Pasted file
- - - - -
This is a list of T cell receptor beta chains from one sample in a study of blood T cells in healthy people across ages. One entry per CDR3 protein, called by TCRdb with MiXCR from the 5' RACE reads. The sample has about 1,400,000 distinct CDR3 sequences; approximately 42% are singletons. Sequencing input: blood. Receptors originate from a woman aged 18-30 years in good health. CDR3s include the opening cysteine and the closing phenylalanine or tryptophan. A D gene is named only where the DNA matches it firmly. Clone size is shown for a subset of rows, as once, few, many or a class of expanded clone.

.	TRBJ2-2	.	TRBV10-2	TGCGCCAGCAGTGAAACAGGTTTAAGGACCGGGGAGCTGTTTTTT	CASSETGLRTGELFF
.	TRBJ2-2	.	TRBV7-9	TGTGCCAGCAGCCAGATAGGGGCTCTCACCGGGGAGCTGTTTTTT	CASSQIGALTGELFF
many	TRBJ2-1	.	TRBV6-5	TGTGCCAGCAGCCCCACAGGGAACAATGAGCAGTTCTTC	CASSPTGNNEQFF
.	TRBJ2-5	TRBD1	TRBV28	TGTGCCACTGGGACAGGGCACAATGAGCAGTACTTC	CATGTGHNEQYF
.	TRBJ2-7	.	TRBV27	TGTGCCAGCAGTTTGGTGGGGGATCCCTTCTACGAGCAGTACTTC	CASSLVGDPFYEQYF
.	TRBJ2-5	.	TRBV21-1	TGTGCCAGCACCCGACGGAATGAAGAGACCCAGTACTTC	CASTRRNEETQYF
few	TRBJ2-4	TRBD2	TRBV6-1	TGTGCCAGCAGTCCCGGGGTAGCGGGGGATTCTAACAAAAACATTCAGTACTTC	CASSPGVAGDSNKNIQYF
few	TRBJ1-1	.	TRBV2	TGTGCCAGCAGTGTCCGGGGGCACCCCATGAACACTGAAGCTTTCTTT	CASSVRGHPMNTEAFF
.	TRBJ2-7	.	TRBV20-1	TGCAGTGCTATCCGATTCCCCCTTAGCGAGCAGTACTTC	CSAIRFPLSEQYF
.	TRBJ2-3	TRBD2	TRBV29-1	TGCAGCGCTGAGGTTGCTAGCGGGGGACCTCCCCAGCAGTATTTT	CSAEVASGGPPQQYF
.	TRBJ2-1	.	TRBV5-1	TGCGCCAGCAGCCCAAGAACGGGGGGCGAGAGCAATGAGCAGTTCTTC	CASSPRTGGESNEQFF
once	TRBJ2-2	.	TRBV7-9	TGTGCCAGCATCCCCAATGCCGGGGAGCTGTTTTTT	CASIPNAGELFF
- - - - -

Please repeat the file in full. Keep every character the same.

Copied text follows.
This is a list of T cell receptor beta chains from one sample in a study of blood T cells in healthy people across ages. One entry per CDR3 protein, called by TCRdb with MiXCR from the 5' RACE reads. The sample has about 1,400,000 distinct CDR3 sequences; approximately 42% are singletons. Sequencing input: blood. Receptors originate from a woman aged 18-30 years in good health. CDR3s include the opening cysteine and the closing phenylalanine or tryptophan. A D gene is named only where the DNA matches it firmly. Clone size is shown for a subset of rows, as once, few, many or a class of expanded clone.

.	TRBJ2-2	.	TRBV10-2	TGCGCCAGCAGTGAAACAGGTTTAAGGACCGGGGAGCTGTTTTTT	CASSETGLRTGELFF
.	TRBJ2-2	.	TRBV7-9	TGTGCCAGCAGCCAGATAGGGGCTCTCACCGGGGAGCTGTTTTTT	CASSQIGALTGELFF
many	TRBJ2-1	.	TRBV6-5	TGTGCCAGCAGCCCCACAGGGAACAATGAGCAGTTCTTC	CASSPTGNNEQFF
.	TRBJ2-5	TRBD1	TRBV28	TGTGCCACTGGGACAGGGCACAATGAGCAGTACTTC	CATGTGHNEQYF
.	TRBJ2-7	.	TRBV27	TGTGCCAGCAGTTTGGTGGGGGATCCCTTCTACGAGCAGTACTTC	CASSLVGDPFYEQYF
.	TRBJ2-5	.	TRBV21-1	TGTGCCAGCACCCGACGGAATGAAGAGACCCAGTACTTC	CASTRRNEETQYF
few	TRBJ2-4	TRBD2	TRBV6-1	TGTGCCAGCAGTCCCGGGGTAGCGGGGGATTCTAACAAAAACATTCAGTACTTC	CASSPGVAGDSNKNIQYF
few	TRBJ1-1	.	TRBV2	TGTGCCAGCAGTGTCCGGGGGCACCCCATGAACACTGAAGCTTTCTTT	CASSVRGHPMNTEAFF
.	TRBJ2-7	.	TRBV20-1	TGCAGTGCTATCCGATTCCCCCTTAGCGAGCAGTACTTC	CSAIRFPLSEQYF
.	TRBJ2-3	TRBD2	TRBV29-1	TGCAGCGCTGAGGTTGCTAGCGGGGGACCTCCCCAGCAGTATTTT	CSAEVASGGPPQQYF
.	TRBJ2-1	.	TRBV5-1	TGCGCCAGCAGCCCAAGAACGGGGGGCGAGAGCAATGAGCAGTTCTTC	CASSPRTGGESNEQFF
once	TRBJ2-2	.	TRBV7-9	TGTGCCAGCATCCCCAATGCCGGGGAGCTGTTTTTT	CASIPNAGELFF